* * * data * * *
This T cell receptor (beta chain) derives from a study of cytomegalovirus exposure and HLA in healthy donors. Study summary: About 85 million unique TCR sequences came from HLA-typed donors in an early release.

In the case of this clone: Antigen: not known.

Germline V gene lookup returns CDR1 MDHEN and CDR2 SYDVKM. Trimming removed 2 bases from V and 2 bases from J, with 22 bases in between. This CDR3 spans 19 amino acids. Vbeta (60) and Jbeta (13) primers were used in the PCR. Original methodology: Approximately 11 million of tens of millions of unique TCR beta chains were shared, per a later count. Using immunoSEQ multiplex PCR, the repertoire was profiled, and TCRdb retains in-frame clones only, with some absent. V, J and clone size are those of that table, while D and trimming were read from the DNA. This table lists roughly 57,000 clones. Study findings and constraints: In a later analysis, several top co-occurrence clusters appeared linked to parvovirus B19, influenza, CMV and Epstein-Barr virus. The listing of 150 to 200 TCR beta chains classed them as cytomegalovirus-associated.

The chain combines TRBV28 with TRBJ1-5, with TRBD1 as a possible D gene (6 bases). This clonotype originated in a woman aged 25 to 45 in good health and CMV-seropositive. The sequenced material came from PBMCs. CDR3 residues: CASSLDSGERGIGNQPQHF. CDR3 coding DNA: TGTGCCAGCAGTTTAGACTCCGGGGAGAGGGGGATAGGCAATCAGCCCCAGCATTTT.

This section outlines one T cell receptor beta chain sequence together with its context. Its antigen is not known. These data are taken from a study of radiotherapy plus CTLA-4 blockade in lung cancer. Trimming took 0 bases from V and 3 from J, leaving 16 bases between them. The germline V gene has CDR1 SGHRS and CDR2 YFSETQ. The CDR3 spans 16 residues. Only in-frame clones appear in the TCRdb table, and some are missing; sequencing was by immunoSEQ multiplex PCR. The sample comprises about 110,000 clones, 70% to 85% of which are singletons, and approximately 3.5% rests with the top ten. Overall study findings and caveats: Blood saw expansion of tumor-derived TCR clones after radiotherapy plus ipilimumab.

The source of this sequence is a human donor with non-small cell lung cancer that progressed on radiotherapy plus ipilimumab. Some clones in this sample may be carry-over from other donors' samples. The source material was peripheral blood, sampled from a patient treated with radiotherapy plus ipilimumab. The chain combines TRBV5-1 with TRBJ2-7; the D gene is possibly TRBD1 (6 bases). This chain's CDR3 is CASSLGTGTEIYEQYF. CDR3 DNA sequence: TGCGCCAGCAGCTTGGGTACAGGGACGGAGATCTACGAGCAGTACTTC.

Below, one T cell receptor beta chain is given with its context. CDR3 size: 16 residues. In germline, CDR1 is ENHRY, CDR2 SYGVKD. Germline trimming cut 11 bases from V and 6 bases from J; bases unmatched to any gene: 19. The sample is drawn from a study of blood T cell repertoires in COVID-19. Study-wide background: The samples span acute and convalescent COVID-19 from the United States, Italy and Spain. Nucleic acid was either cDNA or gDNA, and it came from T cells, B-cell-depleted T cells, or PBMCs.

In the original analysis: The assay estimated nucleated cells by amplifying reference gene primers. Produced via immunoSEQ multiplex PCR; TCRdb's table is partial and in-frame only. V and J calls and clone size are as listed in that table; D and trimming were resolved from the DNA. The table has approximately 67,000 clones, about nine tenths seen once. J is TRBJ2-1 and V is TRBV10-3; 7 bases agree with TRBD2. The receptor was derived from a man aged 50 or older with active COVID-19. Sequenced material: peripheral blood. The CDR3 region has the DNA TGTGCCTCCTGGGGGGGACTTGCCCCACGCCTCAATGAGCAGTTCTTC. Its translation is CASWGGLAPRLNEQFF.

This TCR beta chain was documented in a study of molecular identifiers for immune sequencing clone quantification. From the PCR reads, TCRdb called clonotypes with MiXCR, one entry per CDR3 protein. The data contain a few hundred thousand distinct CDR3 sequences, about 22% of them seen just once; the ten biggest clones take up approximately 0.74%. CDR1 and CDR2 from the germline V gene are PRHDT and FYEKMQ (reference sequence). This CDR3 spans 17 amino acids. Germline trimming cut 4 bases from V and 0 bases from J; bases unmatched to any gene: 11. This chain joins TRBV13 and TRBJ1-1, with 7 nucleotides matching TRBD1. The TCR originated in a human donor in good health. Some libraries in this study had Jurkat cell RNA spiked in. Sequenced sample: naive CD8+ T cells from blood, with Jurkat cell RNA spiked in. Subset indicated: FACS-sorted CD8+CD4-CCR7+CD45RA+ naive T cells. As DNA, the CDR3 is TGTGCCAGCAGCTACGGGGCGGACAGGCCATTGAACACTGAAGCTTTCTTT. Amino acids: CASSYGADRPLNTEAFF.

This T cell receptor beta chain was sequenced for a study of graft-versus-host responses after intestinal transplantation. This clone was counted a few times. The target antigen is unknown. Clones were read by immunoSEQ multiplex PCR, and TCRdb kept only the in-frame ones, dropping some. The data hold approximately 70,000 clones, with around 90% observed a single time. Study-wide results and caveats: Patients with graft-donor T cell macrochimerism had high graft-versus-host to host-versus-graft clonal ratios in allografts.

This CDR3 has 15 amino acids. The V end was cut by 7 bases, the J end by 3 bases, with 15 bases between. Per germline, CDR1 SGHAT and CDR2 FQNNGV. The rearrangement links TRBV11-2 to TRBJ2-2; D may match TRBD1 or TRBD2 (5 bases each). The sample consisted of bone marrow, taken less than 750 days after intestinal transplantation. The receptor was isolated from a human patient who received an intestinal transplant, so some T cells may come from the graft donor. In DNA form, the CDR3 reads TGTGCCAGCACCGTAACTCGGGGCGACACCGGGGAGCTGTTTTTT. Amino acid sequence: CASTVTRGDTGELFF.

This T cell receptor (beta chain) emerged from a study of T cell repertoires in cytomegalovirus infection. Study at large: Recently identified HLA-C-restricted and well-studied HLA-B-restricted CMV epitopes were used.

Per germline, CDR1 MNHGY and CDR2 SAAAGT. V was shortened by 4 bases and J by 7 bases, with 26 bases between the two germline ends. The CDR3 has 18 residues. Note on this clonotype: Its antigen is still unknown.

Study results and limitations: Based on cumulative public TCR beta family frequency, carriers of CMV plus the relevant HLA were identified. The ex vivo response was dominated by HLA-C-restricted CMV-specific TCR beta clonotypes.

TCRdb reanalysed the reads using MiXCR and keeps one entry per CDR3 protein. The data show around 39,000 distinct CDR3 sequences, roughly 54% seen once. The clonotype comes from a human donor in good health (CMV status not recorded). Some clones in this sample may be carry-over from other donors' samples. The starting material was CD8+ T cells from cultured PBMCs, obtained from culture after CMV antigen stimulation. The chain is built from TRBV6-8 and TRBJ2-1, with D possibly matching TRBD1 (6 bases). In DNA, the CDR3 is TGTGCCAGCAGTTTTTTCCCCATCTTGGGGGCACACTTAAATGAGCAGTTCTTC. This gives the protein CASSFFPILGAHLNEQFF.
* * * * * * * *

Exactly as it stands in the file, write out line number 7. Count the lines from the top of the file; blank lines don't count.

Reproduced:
Below, one T cell receptor beta chain is given with its context. CDR3 size: 16 residues. In germline, CDR1 is ENHRY, CDR2 SYGVKD. Germline trimming cut 11 bases from V and 6 bases from J; bases unmatched to any gene: 19. The sample is drawn from a study of blood T cell repertoires in COVID-19. Study-wide background: The samples span acute and convalescent COVID-19 from the United States, Italy and Spain. Nucleic acid was either cDNA or gDNA, and it came from T cells, B-cell-depleted T cells, or PBMCs.